Political theater was at its height last week when state legislators from Maryland’s 3 westernmost counties said they’d like to switch states and join West Virginia.
West Virginia’s leaders said they would welcome Garrett, Allegany and Washington counties “with open arms” while some local Maryland politicians grumbled about the proposal.
And the likelihood of it happening?
About the same as Frederick County, Va., joining the state, an idea that state Senator Charles Trump floated early in 2020.
Thanks, but no thanks.
But Trump, whose 15th District includes Hampshire County, was ever the optimist Monday.
“It’s an interesting thing to think about and talk about,” the Berkeley Springs lawyer said. “It would be wonderful. I hope they come.”
The 5 Republican lawmakers from the 3 western Maryland counties actually began the venture in September, visiting Charleston to float the idea. They followed up with letters earlier this month to West Virginia Senate President Craig Blair, who also represents the 15th District, and House Speaker Roger Hanshaw.
The Maryland lawmakers said they sought “to open dialogue and request consideration of the possibility of these three Maryland counties to be added as constituent counties to the State of West Virginia.”
They said the request was generated as a result of various constituent requests over the years.
“We believe this arrangement may be mutually beneficial for both states and for our local constituencies,” they wrote.
Trump sees logic in the idea.
“We have so much interaction with our counties to the north and south of us in our panhandle,” he said. “Part of it is the mountains move north south and you’re just crossing rivers.”
The cousins could be comfortable uniting, Delegate Gary Howell of Mineral County said.
“You could easily compare Garrett to Preston County, Allegany to Mineral and Washington to Berkeley,” Howell said.
West Virginia’s governor made the most of the offer.
“All this came to us without us going out,” Justice pointed out. “We’re not going out and looking, you know, to try and recruit counties from other states to West Virginia.”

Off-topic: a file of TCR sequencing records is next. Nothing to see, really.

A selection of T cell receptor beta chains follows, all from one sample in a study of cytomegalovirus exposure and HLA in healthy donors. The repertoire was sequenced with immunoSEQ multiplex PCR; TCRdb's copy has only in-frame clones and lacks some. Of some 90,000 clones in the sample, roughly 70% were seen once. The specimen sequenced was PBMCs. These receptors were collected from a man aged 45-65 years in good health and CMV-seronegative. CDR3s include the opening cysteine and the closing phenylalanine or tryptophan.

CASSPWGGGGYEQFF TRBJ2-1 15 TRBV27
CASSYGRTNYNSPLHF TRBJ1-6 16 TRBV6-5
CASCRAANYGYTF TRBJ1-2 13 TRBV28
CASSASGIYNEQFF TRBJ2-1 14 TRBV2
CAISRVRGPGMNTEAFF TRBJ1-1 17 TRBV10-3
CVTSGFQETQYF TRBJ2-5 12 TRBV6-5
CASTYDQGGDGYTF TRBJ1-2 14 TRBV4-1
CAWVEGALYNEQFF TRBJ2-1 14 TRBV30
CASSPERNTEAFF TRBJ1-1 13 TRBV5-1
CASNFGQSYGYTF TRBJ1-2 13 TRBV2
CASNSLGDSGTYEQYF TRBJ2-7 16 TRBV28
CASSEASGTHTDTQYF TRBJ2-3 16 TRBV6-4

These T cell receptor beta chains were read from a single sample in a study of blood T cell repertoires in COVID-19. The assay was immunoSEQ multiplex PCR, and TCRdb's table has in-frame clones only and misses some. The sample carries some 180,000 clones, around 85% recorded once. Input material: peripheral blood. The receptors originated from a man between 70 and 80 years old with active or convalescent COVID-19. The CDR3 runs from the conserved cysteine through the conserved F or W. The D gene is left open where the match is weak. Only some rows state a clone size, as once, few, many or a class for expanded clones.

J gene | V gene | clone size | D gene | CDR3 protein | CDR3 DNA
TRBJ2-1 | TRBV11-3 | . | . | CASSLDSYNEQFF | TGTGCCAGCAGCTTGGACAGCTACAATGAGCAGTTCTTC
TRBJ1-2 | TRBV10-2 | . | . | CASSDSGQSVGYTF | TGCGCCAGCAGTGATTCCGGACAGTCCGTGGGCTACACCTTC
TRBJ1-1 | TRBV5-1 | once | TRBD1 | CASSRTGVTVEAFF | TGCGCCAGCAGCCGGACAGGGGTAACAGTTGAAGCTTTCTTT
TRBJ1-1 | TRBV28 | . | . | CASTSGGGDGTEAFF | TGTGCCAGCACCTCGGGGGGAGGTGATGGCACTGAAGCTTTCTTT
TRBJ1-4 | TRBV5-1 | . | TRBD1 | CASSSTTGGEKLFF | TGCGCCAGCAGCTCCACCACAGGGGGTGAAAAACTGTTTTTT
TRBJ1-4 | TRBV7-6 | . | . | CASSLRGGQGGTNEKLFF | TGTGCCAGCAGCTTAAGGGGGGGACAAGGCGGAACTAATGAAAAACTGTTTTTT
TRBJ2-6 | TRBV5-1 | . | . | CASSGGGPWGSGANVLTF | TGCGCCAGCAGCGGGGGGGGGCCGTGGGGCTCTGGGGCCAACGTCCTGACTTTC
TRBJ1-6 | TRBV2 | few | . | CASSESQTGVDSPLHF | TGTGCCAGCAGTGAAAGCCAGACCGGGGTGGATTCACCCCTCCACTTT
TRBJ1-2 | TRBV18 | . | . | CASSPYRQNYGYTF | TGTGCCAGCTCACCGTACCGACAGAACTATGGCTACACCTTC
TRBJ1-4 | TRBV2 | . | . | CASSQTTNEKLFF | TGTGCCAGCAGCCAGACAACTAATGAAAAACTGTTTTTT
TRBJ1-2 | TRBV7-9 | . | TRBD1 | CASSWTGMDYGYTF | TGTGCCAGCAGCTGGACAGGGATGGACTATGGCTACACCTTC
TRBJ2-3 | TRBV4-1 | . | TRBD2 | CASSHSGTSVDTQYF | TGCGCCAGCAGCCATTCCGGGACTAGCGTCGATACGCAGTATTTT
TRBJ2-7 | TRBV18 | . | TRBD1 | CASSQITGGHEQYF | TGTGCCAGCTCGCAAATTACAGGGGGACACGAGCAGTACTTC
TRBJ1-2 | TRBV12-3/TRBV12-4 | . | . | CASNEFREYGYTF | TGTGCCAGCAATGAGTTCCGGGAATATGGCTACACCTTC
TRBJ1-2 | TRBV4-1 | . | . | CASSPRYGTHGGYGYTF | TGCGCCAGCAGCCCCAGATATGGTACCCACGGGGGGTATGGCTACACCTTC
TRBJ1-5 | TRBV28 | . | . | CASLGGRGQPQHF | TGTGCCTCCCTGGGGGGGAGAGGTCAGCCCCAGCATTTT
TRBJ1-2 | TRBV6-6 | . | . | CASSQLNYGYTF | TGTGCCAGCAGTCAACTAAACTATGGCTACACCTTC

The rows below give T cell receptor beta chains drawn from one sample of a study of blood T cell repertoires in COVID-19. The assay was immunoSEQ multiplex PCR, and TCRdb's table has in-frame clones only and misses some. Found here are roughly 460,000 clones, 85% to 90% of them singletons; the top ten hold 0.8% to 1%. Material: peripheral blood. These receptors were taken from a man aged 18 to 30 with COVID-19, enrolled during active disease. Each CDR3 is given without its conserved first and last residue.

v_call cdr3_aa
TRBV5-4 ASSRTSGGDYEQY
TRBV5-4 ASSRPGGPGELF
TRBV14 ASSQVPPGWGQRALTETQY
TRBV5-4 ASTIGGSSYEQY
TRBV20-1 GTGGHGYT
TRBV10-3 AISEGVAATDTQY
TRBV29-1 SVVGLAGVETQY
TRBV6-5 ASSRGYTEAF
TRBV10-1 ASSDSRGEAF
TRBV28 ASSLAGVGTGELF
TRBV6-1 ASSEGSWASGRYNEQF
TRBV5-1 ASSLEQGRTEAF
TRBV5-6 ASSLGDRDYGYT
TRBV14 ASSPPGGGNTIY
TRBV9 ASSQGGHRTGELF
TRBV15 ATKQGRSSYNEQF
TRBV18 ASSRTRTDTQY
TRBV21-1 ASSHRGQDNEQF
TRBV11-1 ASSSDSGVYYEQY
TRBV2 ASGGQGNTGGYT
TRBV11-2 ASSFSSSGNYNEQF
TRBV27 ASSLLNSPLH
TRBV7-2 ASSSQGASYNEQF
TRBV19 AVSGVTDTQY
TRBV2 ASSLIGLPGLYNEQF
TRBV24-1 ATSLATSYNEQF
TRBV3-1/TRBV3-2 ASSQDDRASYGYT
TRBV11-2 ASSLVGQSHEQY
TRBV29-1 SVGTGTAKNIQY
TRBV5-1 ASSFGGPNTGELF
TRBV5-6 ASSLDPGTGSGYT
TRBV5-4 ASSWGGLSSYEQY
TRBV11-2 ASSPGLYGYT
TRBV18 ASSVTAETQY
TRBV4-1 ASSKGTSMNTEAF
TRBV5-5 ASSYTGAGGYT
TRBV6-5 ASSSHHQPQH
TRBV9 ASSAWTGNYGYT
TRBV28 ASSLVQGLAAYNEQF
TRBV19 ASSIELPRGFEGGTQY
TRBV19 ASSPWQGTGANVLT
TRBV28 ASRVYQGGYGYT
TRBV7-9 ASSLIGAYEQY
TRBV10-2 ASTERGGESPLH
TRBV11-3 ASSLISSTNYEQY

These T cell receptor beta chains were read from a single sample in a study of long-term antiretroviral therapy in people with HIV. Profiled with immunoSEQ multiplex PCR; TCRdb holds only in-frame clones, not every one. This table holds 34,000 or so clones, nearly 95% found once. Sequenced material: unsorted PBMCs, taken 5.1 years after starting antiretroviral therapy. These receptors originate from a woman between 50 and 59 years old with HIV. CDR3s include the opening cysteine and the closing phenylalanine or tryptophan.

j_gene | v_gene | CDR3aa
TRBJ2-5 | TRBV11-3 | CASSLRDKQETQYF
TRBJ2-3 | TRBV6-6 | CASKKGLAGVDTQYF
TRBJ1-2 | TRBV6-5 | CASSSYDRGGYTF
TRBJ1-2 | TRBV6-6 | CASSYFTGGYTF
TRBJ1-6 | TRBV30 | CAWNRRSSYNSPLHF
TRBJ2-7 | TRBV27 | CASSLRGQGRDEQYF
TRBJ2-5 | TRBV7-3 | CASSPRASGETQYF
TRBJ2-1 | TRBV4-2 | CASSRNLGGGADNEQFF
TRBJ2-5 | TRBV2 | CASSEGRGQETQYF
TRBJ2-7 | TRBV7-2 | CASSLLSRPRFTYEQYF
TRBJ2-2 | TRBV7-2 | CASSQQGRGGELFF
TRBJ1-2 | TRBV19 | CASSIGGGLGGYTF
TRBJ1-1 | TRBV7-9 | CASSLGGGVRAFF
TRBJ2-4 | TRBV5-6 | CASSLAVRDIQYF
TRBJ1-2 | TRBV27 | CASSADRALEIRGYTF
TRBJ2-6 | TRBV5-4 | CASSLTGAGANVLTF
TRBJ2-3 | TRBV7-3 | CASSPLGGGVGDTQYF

The Baltimore Sun reported on the plan last week and other Western Maryland officials responded — some not so positively.
“I question why, and who, thought this was a good idea,” Allegany County Board of Commissioners President Jake Shade complained at a commission meeting last Thursday.
While West Virginia’s process for adding counties is provided for in the state constitution, severing the 3 counties from Maryland has a tougher road.
“West Virginia’s process is fairly straightforward,” Howell said. “Our constitution allows us to take on new territory with the consent of the Legislature and a vote of the people.”
But Maryland would have to gain consent from the rest of the state.
“First you have to knock on the door and see if the person is willing to answer before we can discuss how it would work out,” Maryland legislator McKay told The Baltimore Sun.
Even if the counties got Maryland’s “blessing,” as Trump put it, Congress has to weigh in.
Stump said bluntly that’s “something that isn’t going to happen because it has to pass the United States Congress.”
That leaves the proposition where it started — a lot of fun talk.
“Hampshire High has promoted and will continue to promote and expect good sportsmanship by students, coaches, and spectators,” HHS Athletic Director Trey Stewart said. “And we are committed to upholding the highest standards of good sportsmanship.”
Unruly behavior from the coaching staff at Greenbrier East led to an ejection issued by game officials. After arguing the ejection, police were called in to remove the coach from the field.
Then on Saturday afternoon, West Virginia State Police were called to R.H. Armstrong Field outside Parsons when the middle-school Potomac Valley League playoff game between host Tucker Valley and Capon Bridge descended into obscene gestures, verbal abuse and fisticuffs after the final whistle blew.
Hampshire Superintendent Jeff Pancione said he has been working with Tucker County Superintendent Alicia Lambert to mend fences and sort out consequences on both sides.
At Friday’s game, the Greenbrier East coach took several steps toward officials to challenge the ejection ruling, which forced Stewart to request police assistance.
“When you first show signs of challenging the call or challenging the officials, the police have to step in,” Stewart explained. “Ejection can happen multiple ways. It is up to the official announcing the ejection to the game administrator when it concerns a player or a coach.”
However, officials have the right to eject fans for disorderly behavior as well.